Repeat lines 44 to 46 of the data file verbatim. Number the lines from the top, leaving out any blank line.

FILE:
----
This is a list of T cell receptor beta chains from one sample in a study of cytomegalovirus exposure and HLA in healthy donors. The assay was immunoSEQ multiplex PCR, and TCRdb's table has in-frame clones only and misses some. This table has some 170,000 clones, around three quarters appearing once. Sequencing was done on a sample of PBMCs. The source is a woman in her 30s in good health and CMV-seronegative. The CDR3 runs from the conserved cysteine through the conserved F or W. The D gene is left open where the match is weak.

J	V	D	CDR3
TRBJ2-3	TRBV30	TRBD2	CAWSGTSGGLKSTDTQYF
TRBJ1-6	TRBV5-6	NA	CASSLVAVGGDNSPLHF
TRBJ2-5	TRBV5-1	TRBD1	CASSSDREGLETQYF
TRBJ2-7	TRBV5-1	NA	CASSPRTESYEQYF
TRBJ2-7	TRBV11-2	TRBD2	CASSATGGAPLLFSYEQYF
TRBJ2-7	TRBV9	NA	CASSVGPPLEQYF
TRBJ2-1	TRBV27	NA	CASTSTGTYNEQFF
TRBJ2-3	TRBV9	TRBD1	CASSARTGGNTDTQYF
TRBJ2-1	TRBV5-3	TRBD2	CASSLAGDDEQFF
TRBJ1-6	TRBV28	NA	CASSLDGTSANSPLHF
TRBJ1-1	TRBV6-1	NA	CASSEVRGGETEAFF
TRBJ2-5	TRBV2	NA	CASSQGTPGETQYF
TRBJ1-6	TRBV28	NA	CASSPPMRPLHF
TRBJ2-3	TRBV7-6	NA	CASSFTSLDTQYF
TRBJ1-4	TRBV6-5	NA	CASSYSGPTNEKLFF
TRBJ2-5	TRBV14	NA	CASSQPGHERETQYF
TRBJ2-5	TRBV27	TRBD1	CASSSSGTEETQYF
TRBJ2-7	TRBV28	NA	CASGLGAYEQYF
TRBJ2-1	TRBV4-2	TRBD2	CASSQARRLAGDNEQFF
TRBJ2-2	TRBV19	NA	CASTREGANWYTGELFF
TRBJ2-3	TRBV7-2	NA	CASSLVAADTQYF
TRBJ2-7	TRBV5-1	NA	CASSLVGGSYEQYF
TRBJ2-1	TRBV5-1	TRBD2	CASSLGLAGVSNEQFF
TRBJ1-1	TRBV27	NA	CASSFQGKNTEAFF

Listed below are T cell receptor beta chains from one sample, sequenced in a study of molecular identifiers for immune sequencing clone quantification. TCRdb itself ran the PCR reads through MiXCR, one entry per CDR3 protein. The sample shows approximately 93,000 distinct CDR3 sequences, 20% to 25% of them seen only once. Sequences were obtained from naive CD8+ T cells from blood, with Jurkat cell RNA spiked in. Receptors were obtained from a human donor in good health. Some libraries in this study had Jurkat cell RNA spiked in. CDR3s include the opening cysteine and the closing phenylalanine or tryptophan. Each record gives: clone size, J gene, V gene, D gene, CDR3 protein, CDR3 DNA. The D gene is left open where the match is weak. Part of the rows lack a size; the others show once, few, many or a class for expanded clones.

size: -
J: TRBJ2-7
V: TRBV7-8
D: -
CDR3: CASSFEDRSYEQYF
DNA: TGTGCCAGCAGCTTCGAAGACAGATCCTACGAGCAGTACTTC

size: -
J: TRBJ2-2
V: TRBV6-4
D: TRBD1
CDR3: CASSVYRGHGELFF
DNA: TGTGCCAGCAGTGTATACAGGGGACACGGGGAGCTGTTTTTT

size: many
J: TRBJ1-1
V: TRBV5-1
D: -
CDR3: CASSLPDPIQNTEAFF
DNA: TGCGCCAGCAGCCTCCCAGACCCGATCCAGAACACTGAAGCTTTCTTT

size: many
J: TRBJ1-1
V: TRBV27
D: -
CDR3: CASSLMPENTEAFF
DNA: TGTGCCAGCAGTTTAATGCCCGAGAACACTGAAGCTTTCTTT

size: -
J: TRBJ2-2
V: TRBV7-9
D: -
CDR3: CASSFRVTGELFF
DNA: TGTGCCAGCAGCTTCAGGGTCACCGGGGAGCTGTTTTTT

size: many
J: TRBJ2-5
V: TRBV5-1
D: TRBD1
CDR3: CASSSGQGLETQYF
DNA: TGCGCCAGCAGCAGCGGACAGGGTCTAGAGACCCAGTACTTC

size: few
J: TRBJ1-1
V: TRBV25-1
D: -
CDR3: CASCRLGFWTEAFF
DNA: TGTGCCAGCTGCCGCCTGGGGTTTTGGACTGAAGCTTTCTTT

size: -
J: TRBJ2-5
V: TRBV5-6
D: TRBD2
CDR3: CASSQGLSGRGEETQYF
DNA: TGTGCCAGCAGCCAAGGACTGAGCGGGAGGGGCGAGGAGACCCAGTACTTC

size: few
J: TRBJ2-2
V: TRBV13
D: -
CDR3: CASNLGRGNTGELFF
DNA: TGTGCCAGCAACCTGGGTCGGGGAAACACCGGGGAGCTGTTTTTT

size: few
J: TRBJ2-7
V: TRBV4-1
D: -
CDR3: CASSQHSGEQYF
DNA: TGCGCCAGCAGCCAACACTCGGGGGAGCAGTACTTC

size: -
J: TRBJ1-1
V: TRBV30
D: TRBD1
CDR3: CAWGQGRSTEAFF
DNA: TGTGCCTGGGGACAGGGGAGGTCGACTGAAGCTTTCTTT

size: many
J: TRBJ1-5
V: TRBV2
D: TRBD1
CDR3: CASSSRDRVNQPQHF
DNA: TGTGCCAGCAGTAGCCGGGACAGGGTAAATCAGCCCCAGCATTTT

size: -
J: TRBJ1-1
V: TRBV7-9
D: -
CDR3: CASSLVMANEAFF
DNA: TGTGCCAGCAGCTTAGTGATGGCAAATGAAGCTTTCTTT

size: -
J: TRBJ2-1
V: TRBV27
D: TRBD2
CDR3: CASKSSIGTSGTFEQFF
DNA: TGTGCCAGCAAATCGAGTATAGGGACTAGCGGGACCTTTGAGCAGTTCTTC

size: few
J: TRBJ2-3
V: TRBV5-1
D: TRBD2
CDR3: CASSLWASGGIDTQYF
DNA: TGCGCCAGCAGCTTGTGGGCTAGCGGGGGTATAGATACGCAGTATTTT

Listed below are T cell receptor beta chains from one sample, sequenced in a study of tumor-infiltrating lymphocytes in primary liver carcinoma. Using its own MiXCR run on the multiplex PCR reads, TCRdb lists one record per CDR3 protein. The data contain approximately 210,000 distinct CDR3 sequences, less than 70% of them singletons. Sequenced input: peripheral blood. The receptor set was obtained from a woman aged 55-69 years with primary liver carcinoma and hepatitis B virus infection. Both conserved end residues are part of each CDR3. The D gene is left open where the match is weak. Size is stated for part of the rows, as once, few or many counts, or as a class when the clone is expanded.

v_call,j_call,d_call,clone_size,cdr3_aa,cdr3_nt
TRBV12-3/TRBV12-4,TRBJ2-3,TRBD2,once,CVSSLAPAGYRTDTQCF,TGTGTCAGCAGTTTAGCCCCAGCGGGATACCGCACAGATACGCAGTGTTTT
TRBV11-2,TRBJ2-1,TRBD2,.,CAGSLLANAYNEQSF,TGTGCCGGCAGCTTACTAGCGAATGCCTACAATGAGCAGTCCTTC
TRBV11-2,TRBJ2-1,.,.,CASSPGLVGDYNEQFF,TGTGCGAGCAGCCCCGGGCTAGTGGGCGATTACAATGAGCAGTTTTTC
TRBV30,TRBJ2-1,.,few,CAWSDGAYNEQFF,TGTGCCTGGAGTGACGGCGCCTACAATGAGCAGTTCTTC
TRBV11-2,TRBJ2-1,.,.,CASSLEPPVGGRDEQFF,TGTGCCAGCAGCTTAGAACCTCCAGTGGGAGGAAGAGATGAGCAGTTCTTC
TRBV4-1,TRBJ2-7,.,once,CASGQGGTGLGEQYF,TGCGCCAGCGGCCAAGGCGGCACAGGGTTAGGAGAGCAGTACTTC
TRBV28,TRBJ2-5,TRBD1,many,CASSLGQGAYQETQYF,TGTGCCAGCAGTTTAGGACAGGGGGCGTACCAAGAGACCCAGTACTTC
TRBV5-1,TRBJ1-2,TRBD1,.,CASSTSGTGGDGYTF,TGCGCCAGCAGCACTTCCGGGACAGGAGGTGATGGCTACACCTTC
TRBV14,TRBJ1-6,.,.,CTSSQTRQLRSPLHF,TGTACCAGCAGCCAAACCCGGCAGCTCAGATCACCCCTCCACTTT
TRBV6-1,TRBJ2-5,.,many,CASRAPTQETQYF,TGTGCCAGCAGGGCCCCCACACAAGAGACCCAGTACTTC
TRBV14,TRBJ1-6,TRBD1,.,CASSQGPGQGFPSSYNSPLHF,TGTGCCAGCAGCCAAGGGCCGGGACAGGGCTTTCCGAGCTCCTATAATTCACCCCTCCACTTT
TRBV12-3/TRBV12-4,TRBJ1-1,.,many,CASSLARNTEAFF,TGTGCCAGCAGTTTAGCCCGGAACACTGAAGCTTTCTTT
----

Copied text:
CDR3: CASSLPDPIQNTEAFF
DNA: TGCGCCAGCAGCCTCCCAGACCCGATCCAGAACACTGAAGCTTTCTTT

size: many